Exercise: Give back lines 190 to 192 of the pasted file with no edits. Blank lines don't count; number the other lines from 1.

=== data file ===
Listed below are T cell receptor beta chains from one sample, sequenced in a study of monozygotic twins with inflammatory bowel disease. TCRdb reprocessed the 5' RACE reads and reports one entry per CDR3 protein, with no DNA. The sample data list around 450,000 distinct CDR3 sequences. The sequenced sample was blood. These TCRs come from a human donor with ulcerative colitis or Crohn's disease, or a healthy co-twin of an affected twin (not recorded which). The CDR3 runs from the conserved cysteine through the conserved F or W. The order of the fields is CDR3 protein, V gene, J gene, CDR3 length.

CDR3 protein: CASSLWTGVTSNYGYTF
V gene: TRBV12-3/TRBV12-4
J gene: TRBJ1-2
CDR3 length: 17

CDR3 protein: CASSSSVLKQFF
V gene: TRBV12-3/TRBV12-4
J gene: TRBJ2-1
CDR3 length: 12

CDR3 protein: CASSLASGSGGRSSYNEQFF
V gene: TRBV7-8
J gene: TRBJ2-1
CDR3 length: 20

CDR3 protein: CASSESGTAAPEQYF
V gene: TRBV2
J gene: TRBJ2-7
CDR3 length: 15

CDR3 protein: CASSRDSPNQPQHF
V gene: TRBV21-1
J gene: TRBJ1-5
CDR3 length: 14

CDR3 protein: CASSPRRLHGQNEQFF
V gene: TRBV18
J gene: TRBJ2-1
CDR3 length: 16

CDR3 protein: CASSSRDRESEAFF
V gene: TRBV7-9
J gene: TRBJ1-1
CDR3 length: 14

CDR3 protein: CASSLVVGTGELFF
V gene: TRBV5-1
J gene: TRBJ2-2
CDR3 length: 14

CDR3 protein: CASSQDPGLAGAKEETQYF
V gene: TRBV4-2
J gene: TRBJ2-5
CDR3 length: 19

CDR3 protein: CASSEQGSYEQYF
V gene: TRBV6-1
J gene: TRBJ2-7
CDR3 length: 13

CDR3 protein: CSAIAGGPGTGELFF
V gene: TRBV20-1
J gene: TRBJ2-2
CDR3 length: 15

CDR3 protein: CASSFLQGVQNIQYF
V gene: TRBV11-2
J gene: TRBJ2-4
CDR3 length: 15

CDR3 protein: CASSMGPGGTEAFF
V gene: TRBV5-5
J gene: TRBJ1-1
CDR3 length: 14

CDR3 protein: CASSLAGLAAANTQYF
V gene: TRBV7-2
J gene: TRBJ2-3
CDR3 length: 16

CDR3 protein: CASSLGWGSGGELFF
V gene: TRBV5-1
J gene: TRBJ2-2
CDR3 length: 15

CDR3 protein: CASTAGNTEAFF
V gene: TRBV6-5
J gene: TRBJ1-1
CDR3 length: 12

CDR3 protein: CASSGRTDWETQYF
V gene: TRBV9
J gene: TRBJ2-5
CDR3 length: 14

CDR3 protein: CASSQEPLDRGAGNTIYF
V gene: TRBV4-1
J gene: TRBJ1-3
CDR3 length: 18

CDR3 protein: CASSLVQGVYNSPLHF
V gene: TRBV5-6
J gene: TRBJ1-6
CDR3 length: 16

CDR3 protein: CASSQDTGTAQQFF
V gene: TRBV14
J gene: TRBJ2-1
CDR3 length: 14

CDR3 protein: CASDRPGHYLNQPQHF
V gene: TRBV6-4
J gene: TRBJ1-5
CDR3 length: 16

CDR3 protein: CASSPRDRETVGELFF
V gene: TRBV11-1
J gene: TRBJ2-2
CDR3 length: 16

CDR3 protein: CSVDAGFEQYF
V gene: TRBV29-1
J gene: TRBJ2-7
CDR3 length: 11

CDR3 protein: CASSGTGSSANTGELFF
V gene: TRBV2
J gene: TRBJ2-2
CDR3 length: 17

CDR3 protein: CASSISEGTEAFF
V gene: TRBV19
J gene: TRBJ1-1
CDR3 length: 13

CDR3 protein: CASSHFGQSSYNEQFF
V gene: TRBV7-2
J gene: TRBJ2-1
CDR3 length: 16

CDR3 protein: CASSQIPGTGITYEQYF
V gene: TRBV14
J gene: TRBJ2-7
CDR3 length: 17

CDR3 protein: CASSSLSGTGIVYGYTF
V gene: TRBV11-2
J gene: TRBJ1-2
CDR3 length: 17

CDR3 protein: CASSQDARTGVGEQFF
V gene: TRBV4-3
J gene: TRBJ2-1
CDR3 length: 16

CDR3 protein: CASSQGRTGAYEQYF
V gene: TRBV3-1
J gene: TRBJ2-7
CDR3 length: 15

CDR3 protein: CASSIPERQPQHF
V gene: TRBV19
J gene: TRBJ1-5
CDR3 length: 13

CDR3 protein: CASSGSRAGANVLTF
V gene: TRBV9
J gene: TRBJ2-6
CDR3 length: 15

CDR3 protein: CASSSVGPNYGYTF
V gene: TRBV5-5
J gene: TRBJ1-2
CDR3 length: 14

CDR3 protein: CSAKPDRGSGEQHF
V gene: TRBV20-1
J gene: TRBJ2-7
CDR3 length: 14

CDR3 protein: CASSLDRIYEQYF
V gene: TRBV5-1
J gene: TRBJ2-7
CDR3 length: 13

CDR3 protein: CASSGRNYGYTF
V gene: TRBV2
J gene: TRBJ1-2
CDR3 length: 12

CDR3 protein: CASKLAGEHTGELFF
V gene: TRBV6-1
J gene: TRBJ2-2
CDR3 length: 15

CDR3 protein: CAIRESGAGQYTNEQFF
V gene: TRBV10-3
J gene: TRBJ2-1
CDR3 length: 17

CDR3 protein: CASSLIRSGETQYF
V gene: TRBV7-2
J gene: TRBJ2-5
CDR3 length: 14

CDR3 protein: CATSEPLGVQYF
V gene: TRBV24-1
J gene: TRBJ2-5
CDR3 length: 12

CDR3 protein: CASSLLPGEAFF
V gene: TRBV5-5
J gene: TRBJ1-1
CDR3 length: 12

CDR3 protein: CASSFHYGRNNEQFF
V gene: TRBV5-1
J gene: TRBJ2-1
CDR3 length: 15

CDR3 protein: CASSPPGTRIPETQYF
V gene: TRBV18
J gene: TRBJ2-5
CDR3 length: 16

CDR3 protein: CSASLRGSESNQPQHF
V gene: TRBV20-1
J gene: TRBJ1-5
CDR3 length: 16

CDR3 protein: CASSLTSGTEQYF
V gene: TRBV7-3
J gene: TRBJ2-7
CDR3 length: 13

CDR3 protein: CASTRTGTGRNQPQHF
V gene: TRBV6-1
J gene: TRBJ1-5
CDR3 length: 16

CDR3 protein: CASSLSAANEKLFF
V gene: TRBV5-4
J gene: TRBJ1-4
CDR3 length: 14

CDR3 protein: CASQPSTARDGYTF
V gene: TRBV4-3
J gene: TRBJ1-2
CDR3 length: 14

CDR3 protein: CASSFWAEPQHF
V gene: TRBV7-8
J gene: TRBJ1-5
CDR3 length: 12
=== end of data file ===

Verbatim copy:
CDR3 protein: CASQPSTARDGYTF
V gene: TRBV4-3
J gene: TRBJ1-2